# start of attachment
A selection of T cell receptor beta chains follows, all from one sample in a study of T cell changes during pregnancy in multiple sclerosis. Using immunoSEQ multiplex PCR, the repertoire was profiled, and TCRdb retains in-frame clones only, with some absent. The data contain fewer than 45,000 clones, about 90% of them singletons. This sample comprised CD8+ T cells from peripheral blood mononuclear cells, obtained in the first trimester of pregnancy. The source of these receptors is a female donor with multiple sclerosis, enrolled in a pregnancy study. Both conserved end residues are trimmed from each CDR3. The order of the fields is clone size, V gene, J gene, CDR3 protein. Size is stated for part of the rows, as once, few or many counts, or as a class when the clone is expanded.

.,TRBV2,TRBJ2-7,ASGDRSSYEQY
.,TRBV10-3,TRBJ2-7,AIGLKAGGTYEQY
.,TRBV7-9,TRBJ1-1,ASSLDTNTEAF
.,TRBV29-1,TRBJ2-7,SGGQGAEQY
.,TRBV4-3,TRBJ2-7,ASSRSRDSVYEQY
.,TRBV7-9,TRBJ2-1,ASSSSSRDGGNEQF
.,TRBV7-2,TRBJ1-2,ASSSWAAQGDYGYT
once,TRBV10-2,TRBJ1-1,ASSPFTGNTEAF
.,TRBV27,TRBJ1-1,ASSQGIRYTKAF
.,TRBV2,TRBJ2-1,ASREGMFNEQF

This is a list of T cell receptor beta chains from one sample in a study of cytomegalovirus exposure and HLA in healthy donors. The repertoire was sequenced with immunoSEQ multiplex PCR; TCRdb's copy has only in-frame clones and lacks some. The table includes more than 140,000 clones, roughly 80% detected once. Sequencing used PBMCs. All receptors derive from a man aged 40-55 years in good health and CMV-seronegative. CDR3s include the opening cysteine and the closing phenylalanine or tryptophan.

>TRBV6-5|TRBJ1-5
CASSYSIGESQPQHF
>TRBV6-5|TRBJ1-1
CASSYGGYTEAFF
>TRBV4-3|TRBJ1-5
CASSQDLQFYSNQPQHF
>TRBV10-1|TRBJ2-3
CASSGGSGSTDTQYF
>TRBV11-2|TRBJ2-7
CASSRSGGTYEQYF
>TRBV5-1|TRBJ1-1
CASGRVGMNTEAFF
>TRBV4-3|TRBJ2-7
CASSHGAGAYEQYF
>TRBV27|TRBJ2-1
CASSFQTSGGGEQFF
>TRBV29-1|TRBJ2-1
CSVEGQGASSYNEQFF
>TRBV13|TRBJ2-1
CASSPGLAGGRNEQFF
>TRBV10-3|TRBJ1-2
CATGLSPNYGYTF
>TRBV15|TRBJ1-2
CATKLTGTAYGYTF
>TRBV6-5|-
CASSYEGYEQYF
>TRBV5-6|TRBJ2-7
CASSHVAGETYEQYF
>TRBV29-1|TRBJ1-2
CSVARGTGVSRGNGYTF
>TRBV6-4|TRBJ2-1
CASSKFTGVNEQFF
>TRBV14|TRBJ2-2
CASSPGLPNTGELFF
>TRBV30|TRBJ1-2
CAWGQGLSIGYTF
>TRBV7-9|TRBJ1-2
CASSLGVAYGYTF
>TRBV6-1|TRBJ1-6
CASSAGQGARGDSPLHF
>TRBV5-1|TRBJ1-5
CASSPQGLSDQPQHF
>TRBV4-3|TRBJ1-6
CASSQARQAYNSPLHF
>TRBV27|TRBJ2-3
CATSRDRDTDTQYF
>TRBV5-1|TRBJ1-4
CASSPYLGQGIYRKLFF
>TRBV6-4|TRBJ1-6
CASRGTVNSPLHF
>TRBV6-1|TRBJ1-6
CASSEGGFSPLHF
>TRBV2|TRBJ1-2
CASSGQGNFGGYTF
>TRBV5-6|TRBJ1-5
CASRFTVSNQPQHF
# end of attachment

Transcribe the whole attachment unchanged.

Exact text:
A selection of T cell receptor beta chains follows, all from one sample in a study of T cell changes during pregnancy in multiple sclerosis. Using immunoSEQ multiplex PCR, the repertoire was profiled, and TCRdb retains in-frame clones only, with some absent. The data contain fewer than 45,000 clones, about 90% of them singletons. This sample comprised CD8+ T cells from peripheral blood mononuclear cells, obtained in the first trimester of pregnancy. The source of these receptors is a female donor with multiple sclerosis, enrolled in a pregnancy study. Both conserved end residues are trimmed from each CDR3. The order of the fields is clone size, V gene, J gene, CDR3 protein. Size is stated for part of the rows, as once, few or many counts, or as a class when the clone is expanded.

.,TRBV2,TRBJ2-7,ASGDRSSYEQY
.,TRBV10-3,TRBJ2-7,AIGLKAGGTYEQY
.,TRBV7-9,TRBJ1-1,ASSLDTNTEAF
.,TRBV29-1,TRBJ2-7,SGGQGAEQY
.,TRBV4-3,TRBJ2-7,ASSRSRDSVYEQY
.,TRBV7-9,TRBJ2-1,ASSSSSRDGGNEQF
.,TRBV7-2,TRBJ1-2,ASSSWAAQGDYGYT
once,TRBV10-2,TRBJ1-1,ASSPFTGNTEAF
.,TRBV27,TRBJ1-1,ASSQGIRYTKAF
.,TRBV2,TRBJ2-1,ASREGMFNEQF

This is a list of T cell receptor beta chains from one sample in a study of cytomegalovirus exposure and HLA in healthy donors. The repertoire was sequenced with immunoSEQ multiplex PCR; TCRdb's copy has only in-frame clones and lacks some. The table includes more than 140,000 clones, roughly 80% detected once. Sequencing used PBMCs. All receptors derive from a man aged 40-55 years in good health and CMV-seronegative. CDR3s include the opening cysteine and the closing phenylalanine or tryptophan.

>TRBV6-5|TRBJ1-5
CASSYSIGESQPQHF
>TRBV6-5|TRBJ1-1
CASSYGGYTEAFF
>TRBV4-3|TRBJ1-5
CASSQDLQFYSNQPQHF
>TRBV10-1|TRBJ2-3
CASSGGSGSTDTQYF
>TRBV11-2|TRBJ2-7
CASSRSGGTYEQYF
>TRBV5-1|TRBJ1-1
CASGRVGMNTEAFF
>TRBV4-3|TRBJ2-7
CASSHGAGAYEQYF
>TRBV27|TRBJ2-1
CASSFQTSGGGEQFF
>TRBV29-1|TRBJ2-1
CSVEGQGASSYNEQFF
>TRBV13|TRBJ2-1
CASSPGLAGGRNEQFF
>TRBV10-3|TRBJ1-2
CATGLSPNYGYTF
>TRBV15|TRBJ1-2
CATKLTGTAYGYTF
>TRBV6-5|-
CASSYEGYEQYF
>TRBV5-6|TRBJ2-7
CASSHVAGETYEQYF
>TRBV29-1|TRBJ1-2
CSVARGTGVSRGNGYTF
>TRBV6-4|TRBJ2-1
CASSKFTGVNEQFF
>TRBV14|TRBJ2-2
CASSPGLPNTGELFF
>TRBV30|TRBJ1-2
CAWGQGLSIGYTF
>TRBV7-9|TRBJ1-2
CASSLGVAYGYTF
>TRBV6-1|TRBJ1-6
CASSAGQGARGDSPLHF
>TRBV5-1|TRBJ1-5
CASSPQGLSDQPQHF
>TRBV4-3|TRBJ1-6
CASSQARQAYNSPLHF
>TRBV27|TRBJ2-3
CATSRDRDTDTQYF
>TRBV5-1|TRBJ1-4
CASSPYLGQGIYRKLFF
>TRBV6-4|TRBJ1-6
CASRGTVNSPLHF
>TRBV6-1|TRBJ1-6
CASSEGGFSPLHF
>TRBV2|TRBJ1-2
CASSGQGNFGGYTF
>TRBV5-6|TRBJ1-5
CASRFTVSNQPQHF